It can be hard to remember to protect your identity while you’re on vacation or planning a trip, but identity theft can strike in a variety of ways at any time, and it’s something everyone should keep in mind. During high travel season, travel scams often pop up looking to take advantage of people as they book their vacation, and while they’re on a “fun in the sun” trip.
There are many ways travel scams can reach potential vacationers, according to AAA. When booking travel, some of the industry best practices for protecting credit card data and other personally identifying information apply generally. But the dangers don’t end with booking. Identity theft could happen at any time, on the road or even in a different country.
Here are some tips to help you prepare to better protect your identity while traveling this summer.
Things to do before hitting the road
- When booking your reservations for you travel, including transportation, lodging and other activities, make sure you’re using a secure and reputable site. AAA recommends that people only book travel through well-known sites they recognize or can find solid information about online. Additionally, any site that doesn’t have a secure checkout page (easily spotted with the “https://” prefix and lock icon before the web address) should be avoided.
- Lock up you home before leaving for you trip against potential theft, id or otherwise. Thieves will often target homes that are empty for vacation or holiday travel to steal valuables and personal information. While there’s no surefire way to prevent a break-in, there are simple steps you can take, such as ensuring all windows and doors are locked before leaving and setting timers for lights and other devices so that homes appear occupied while your away.
- Resist posting every intimate detail of your upcoming trip on social media. While your friends may enjoy it, it could also lead to ill-intentioned individuals taking advantage of an empty house. If you’re going to be gone for an extended period of time, suspend your newspaper and postal service delivery to avoid the tell-tale signs of an empty house. And, for extra caution, have a trusted friend or neighbor keep an eye on the house while you’re away.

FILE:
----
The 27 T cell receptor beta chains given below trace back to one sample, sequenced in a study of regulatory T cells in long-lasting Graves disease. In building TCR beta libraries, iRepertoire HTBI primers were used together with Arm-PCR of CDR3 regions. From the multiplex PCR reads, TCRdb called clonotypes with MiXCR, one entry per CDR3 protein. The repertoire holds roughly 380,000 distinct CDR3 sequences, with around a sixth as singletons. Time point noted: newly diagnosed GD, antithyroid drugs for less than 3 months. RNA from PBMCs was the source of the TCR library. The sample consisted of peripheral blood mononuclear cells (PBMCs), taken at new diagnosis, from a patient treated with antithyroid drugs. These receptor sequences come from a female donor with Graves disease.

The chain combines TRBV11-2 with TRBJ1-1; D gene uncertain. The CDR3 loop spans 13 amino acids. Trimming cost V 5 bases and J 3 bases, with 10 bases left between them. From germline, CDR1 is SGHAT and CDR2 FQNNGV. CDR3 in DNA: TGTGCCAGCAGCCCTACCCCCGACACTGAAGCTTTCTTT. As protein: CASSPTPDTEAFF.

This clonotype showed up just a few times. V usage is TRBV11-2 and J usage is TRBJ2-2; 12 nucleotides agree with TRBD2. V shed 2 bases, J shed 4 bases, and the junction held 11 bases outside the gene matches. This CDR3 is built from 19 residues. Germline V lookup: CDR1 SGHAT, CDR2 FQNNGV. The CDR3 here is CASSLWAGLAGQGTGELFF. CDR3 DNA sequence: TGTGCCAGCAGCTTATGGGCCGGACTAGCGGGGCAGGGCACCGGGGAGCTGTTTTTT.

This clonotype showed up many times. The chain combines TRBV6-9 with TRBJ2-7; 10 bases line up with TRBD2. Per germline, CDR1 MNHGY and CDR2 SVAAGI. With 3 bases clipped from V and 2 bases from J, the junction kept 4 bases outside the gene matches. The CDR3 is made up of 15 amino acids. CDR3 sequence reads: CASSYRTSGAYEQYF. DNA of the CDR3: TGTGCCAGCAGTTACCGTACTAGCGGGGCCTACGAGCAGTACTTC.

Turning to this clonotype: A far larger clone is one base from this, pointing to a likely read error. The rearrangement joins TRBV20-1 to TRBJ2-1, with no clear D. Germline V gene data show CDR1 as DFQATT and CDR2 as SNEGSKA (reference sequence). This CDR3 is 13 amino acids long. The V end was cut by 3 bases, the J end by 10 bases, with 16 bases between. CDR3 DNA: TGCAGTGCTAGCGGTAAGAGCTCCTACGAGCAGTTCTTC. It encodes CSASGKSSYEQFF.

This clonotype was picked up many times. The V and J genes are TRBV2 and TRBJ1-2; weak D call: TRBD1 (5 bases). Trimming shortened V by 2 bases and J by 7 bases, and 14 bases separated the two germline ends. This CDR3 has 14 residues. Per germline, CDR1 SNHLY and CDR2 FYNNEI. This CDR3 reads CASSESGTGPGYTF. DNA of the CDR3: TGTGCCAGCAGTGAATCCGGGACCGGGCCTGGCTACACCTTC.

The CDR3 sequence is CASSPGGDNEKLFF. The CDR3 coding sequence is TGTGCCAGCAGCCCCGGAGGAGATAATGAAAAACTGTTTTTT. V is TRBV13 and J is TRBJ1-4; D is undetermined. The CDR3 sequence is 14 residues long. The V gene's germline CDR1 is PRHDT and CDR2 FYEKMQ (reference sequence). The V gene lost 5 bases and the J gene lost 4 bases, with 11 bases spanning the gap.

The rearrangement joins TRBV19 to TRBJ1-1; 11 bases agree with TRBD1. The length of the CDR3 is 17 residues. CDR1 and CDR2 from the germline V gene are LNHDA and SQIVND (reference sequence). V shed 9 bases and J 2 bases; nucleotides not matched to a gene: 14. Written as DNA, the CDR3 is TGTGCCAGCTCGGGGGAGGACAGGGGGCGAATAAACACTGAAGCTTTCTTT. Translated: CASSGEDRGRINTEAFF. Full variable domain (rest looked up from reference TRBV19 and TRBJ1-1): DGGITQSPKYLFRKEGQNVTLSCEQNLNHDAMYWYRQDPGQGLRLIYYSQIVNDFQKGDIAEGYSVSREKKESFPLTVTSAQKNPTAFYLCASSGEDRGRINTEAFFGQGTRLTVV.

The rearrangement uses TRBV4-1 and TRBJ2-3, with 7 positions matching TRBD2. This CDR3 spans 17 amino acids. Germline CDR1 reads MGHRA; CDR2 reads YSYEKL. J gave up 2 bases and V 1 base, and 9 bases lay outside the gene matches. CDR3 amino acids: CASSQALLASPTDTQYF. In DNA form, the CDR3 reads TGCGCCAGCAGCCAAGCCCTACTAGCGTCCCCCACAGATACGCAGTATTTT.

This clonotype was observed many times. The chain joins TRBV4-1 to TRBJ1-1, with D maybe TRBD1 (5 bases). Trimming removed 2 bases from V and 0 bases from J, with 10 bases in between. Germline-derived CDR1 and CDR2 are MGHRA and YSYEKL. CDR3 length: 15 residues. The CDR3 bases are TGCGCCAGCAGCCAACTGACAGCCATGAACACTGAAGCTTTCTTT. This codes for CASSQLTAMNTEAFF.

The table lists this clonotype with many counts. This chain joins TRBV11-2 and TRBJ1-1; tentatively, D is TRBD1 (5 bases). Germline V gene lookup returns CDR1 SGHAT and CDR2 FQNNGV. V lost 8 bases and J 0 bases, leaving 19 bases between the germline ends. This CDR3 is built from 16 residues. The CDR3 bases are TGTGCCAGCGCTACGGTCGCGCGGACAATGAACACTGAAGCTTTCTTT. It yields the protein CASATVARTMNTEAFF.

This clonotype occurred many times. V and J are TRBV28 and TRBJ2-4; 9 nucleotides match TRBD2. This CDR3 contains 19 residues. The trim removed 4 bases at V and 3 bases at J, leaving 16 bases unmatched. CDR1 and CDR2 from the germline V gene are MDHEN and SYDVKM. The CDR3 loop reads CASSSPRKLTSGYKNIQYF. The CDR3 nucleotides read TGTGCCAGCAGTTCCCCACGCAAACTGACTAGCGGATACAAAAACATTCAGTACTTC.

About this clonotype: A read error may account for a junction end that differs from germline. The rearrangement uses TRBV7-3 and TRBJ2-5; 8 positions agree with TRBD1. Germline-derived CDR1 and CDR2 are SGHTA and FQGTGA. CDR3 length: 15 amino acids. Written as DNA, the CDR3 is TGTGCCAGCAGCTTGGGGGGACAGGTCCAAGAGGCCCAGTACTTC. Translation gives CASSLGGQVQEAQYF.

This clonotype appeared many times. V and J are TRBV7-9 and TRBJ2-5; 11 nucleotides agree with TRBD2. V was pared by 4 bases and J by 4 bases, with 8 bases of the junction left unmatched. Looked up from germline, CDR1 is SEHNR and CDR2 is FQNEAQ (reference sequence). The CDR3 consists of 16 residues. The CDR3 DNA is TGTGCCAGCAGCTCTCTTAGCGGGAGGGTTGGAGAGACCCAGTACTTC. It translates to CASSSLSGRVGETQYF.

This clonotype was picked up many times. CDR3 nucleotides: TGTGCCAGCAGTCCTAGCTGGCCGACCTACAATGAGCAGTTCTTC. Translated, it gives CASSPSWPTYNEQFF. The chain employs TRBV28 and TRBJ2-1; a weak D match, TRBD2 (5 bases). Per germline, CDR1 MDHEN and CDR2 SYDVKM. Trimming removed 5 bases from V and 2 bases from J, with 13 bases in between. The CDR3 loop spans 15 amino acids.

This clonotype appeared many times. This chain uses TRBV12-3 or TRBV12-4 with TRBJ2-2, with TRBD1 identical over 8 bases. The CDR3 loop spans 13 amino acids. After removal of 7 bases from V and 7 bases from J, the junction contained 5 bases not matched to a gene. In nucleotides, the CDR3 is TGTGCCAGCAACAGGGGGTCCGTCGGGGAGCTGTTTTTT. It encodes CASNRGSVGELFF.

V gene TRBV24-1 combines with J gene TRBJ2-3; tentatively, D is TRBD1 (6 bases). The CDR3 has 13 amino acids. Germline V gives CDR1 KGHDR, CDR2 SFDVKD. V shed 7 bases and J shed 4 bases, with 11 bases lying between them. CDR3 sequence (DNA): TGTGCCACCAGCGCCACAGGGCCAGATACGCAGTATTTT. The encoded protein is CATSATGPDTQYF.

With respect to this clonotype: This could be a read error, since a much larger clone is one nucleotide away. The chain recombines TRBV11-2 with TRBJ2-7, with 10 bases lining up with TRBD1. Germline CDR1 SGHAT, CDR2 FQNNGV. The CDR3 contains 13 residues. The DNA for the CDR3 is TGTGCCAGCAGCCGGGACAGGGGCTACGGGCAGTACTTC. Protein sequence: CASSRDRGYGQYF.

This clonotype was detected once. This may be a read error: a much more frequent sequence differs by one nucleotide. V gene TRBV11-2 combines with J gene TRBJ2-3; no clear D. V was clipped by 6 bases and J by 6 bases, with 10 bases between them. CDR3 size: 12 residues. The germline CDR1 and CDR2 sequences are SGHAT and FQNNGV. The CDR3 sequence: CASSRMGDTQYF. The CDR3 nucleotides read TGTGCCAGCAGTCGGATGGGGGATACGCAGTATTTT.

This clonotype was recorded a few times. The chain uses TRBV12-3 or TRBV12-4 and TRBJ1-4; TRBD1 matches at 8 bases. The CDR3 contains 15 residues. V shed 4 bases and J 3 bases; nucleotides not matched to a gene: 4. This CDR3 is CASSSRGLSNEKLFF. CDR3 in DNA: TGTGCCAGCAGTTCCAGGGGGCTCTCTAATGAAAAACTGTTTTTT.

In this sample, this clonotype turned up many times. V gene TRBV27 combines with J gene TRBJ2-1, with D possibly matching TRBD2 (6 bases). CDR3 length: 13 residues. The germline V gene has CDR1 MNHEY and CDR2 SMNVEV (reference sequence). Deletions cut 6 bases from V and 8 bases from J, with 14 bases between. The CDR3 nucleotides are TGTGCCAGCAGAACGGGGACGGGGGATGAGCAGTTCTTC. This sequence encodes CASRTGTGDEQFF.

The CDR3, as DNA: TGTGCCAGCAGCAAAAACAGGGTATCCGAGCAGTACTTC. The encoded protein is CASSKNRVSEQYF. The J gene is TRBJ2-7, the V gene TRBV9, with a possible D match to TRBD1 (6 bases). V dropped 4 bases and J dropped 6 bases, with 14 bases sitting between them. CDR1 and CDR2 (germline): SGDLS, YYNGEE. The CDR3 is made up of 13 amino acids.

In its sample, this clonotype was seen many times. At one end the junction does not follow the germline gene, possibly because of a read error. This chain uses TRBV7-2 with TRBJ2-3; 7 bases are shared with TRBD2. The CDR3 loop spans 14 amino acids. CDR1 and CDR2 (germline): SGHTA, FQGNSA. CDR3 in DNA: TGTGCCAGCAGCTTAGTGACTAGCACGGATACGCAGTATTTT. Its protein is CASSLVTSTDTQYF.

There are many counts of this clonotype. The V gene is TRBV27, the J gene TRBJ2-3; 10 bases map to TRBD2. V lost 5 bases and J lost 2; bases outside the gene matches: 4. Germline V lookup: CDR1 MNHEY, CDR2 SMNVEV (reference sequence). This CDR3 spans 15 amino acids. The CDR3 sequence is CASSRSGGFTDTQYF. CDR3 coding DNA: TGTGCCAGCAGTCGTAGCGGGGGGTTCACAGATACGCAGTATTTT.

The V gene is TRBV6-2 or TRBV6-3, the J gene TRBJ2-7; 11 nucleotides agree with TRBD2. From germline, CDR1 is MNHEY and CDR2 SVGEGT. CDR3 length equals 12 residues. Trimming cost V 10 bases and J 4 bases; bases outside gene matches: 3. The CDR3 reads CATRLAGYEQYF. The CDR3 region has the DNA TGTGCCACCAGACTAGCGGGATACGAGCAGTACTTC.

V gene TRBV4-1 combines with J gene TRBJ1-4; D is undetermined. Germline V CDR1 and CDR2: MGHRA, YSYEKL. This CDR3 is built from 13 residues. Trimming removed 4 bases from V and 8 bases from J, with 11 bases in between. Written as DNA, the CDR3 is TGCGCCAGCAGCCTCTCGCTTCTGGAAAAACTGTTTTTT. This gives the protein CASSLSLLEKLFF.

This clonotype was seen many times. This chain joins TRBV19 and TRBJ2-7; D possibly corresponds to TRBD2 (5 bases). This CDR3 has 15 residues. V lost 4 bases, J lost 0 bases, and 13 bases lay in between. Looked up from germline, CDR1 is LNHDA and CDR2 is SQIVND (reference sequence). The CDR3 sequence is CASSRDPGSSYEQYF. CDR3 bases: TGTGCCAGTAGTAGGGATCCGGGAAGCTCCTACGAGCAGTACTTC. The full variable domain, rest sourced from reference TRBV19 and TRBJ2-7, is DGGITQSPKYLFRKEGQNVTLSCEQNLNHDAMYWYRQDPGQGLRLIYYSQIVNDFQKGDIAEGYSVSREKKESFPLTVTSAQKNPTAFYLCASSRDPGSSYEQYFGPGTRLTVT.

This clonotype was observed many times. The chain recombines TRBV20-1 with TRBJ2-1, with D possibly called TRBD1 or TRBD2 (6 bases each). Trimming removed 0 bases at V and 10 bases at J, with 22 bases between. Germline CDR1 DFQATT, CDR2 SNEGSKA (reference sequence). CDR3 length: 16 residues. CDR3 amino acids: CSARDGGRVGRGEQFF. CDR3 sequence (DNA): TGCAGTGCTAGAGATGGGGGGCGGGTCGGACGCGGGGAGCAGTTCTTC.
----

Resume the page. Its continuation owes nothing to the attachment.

- Secure all sensitive documents including Social Security cards and birth certificates in a locked safe that’s hidden away somewhere on the property. This is a good idea to do regardless of vacation time. You could even stow away smaller valuables like jewelry when you’re away from home. Therefore, even if a thief does gain access to your house, they are less likely to have access to your identity.
Things to do while on vacation
- Guard critical documents, like driver’s licenses, personal IDs and passports (if traveling abroad) in a safe place while traveling. This can be either the hotel room safe, behind the front desk, or just hidden on your person, in a small fanny pack or a close kept purse. Hotel room locks have been reported to be easy to hack, according to an article in Business Travel Life, and easy targets because of the variety of visitors hotels at all hours of the day and night.
- Update your password protections and other layers of security on mobile devices like phones, tablets and laptops, as suggested by the U.S. Department of Homeland Security. The more that can be done to keep those devices discretely stowed away in public and secured in private could result in a safer experience.
- Use safe browsing habits when connected to public Wi-Fi or hotspots. On open connections, hackers or identity thieves could be using the same connection to intercept of steal he information you’re sending. Using the hotel’s password protected connection or your phone’s network when checking banking information or other sensitive sites can help protect vital data.
- Avoid using your debit card or a card connected to your bank account when swiping abroad. While it may be a good way to keep an eye on overspending, if a hacker uses a credit card skimmer to access your information, they could effectively empty your bank account without your knowledge. Many credit cards include fraud monitoring and fund replacement that debit cards may not offer. Check your card agreements and protections before traveling to ensure that you’re using the best method to protect your information before traveling.
In general, the best defense against travel-related fraud is often as simple as staying vigilant and using common sense. Finding as many ways to protect your identity as possible is always going to be a good idea when making travel plans. Learn more about your identity theft protection through Identity Guard. Through credit monitoring and alerts that will inform you of certain activity that may indicated fraud on your credit files, Identity Guard is always working to help you protect your information while at home and abroad.
Learn more about how Heritage Valley FCU has partnered with Identity Guard to provide a safe and secure solution to you at www.identityguard.com/HVFCU.